+1-800-997-1228
EB-5 Visa Blog

Income Taxes in Vietnam

Kate Kalmykov

By Kate Kalmykov and Ali Brodie

It is well-known that USCIS typically requires evidence that the investor (and related parties) have paid taxes for at least five years preceding the time of I-526 petition filing. Vietnamese investors filing EB-5 I-526 petitions should be aware of the implications relating to Vietnamese tax laws. On January 1, 2009, the Law on Personal Income Tax, which subjects earned income to personal income taxes, took effect in Vietnam. Prior to 2009, Vietnamese citizens were not required to pay personal income taxes on earned income. 

This change in Vietnamese tax policy will come into play when preparing an investor’s source of funds analysis. By way of example, if the source of one’s investment is derived from salary or accumulated income, there will be no income tax documents prior to 2009. Additionally, if income is used when purchasing a property or shares in company, there will again be no taxes prior to 2009. However in the same scenarios, it is critical to request tax filing statements for income earned/assets acquired after January 1, 2009.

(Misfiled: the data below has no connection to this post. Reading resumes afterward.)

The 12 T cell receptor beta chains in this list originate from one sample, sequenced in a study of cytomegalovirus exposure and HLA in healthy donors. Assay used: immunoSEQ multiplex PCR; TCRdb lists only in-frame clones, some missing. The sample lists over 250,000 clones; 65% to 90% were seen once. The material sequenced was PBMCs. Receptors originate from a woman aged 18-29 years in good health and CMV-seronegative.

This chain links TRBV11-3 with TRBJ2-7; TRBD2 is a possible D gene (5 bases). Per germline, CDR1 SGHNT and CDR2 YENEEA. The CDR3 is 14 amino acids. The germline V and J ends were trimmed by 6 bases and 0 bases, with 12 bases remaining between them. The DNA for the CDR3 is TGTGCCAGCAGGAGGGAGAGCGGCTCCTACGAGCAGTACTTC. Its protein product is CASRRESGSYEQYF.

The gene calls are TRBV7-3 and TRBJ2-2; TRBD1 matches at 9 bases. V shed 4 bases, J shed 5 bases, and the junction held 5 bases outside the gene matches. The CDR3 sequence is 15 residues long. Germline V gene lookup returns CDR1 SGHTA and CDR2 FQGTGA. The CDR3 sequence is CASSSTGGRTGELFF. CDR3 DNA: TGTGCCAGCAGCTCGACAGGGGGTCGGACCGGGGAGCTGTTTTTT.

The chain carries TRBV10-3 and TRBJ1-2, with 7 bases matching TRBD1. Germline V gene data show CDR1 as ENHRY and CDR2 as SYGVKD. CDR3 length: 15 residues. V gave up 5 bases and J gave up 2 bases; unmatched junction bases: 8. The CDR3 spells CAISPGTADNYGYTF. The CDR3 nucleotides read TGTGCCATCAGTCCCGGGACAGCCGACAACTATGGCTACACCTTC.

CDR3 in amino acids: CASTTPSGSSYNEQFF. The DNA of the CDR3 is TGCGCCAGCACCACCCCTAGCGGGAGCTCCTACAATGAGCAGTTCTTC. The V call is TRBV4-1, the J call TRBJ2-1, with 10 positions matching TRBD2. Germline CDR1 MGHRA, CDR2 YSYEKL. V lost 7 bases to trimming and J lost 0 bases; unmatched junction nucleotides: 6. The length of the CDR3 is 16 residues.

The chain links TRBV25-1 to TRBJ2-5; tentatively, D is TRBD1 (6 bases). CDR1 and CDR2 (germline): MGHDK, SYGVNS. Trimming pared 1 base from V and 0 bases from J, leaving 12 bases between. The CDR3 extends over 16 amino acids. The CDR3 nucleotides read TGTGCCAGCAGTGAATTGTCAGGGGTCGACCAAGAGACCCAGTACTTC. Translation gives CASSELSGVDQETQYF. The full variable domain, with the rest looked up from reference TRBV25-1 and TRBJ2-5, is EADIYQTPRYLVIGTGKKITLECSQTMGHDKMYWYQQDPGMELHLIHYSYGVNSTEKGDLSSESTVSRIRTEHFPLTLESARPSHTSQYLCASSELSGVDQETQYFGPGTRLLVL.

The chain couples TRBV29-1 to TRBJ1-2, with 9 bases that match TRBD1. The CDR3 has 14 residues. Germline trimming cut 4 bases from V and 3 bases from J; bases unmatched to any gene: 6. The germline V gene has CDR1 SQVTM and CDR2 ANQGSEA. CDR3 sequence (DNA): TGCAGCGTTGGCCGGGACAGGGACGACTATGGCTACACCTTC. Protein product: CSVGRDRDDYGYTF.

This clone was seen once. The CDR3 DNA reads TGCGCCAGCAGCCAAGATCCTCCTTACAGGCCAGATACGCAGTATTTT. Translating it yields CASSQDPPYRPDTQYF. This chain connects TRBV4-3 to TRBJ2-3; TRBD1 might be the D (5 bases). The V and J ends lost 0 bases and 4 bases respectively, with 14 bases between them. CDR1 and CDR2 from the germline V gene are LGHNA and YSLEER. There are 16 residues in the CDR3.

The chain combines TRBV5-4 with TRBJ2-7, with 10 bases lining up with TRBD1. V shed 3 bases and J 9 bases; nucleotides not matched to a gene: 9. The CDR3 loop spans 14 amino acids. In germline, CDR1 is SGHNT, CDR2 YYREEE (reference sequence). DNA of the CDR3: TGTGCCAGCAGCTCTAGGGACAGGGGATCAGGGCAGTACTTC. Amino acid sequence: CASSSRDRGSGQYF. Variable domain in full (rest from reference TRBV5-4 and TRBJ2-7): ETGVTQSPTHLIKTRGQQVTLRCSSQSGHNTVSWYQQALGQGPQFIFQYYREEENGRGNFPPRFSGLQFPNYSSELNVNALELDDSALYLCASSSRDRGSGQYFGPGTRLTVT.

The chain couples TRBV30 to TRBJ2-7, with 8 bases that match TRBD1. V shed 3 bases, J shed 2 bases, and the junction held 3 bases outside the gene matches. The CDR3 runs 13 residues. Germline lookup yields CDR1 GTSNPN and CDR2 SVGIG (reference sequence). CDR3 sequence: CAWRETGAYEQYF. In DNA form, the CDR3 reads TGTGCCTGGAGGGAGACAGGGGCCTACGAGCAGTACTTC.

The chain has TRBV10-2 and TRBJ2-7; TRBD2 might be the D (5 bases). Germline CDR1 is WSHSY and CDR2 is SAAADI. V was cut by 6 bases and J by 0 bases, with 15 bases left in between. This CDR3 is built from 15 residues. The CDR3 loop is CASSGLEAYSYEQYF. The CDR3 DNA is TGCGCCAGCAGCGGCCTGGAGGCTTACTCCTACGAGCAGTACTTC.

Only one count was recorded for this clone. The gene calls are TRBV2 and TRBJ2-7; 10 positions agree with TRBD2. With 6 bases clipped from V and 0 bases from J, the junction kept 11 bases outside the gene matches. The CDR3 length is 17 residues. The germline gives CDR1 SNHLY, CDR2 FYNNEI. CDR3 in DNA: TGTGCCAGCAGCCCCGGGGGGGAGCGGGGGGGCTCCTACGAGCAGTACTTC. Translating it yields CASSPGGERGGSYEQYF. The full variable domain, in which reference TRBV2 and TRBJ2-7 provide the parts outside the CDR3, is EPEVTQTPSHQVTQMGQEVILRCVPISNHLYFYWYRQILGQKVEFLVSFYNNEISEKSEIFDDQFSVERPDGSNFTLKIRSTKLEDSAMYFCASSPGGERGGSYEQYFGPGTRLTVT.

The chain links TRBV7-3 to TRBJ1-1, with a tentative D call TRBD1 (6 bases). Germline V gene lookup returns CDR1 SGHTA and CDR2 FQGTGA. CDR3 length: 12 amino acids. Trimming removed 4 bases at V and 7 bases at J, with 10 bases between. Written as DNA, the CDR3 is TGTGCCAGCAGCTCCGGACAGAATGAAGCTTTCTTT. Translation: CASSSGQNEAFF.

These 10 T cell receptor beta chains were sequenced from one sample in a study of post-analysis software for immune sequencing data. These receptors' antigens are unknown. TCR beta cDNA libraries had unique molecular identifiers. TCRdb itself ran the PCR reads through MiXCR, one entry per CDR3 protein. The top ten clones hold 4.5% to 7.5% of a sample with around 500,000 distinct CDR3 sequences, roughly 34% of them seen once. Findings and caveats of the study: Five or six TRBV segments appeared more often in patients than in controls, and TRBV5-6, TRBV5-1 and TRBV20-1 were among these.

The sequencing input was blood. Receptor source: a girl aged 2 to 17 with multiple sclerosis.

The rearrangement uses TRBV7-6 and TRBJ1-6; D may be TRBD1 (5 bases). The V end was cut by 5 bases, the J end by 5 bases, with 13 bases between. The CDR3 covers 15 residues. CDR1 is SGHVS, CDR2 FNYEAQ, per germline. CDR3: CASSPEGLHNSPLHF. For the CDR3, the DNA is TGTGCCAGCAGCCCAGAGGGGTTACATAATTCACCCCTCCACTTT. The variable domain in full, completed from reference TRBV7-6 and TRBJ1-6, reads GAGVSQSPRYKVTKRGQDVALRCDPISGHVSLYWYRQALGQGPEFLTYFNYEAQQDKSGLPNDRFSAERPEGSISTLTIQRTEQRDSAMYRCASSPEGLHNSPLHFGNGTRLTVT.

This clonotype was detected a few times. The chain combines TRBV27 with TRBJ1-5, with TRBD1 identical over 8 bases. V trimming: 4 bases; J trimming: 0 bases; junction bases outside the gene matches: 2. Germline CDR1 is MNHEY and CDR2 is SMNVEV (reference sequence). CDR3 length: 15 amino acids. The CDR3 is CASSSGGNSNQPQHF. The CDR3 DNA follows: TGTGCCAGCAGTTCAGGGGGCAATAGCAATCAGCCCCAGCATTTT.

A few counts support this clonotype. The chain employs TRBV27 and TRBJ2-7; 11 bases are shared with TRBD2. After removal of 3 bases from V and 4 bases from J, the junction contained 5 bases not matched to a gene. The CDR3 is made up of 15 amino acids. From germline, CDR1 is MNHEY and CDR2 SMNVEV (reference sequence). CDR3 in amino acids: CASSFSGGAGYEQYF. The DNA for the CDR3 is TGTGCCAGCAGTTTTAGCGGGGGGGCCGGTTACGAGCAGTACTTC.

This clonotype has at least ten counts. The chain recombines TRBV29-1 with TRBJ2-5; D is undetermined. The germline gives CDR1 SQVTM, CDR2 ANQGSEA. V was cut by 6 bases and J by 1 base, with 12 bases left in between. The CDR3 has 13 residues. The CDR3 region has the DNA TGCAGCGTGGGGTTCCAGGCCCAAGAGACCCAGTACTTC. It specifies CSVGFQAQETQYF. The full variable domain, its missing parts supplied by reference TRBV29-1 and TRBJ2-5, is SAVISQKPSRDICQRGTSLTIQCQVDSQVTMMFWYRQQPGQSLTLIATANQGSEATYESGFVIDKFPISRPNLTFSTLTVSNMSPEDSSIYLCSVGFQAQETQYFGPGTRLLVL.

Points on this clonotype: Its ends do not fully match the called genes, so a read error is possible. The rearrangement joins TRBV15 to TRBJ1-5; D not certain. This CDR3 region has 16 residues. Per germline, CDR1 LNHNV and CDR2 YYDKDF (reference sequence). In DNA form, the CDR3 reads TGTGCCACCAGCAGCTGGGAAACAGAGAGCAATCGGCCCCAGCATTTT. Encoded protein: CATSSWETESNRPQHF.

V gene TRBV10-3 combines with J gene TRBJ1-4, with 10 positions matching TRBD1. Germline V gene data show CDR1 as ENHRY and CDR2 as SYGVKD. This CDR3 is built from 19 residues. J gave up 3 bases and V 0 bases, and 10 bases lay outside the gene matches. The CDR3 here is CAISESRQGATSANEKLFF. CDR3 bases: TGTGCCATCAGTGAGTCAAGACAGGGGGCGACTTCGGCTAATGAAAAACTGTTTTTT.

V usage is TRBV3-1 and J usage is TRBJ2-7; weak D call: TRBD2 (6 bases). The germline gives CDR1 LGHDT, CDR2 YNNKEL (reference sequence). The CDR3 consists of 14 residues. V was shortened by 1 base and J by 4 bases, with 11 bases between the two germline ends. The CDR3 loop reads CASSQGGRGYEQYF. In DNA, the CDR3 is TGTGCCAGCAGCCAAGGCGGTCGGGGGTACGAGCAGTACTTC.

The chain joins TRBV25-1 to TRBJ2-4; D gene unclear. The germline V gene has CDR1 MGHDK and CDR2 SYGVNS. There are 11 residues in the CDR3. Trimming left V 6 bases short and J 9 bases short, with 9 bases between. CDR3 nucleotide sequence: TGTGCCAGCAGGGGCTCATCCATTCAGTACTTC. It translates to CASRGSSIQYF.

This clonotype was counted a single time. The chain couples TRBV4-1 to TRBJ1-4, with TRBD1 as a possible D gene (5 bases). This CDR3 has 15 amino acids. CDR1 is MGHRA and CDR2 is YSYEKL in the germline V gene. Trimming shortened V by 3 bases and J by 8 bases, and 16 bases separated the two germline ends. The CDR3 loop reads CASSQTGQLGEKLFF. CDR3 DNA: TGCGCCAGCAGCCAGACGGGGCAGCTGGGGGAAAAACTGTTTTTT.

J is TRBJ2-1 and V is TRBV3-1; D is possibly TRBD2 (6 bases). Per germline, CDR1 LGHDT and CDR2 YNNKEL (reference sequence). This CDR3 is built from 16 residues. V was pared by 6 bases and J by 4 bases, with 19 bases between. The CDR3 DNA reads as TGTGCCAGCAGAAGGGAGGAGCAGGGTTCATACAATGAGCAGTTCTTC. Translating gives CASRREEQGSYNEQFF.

Following enactment of the law in 2009, income derived from the sources below is subject to personal income tax regulation:

  • Employment
  • Household Business Operation
  • Capital Investments
  • Capital Transfers
  • Real Property Transfers
  • Winnings or other prizes
  • Royalties
  • Franchises
  • Inheritance
  • Gifts

In practice, USCIS often sends Requests for Evidence (RFE) for lack of five years of tax returns.  Therefore, it is important for both Vietnamese EB-5 investors and their counsel to be aware of the January 1, 2009 Law on Personal Income Tax and the implications this change in tax policy may have for EB-5 petitions. Additionally, it is recommended that investors and counsel document this change in tax law in any Vietnamese I-526 filing, thereby explaining to USCIS that prior to 2009, taxes on personal income were not required under the Vietnamese tax code.  

Disclaimer

Add your comment

Use a Facebook account to add a comment, subject to Facebook's Terms of Service and Privacy Policy. Your Facebook name, photo & other personal information you make public on Facebook will appear with your comment.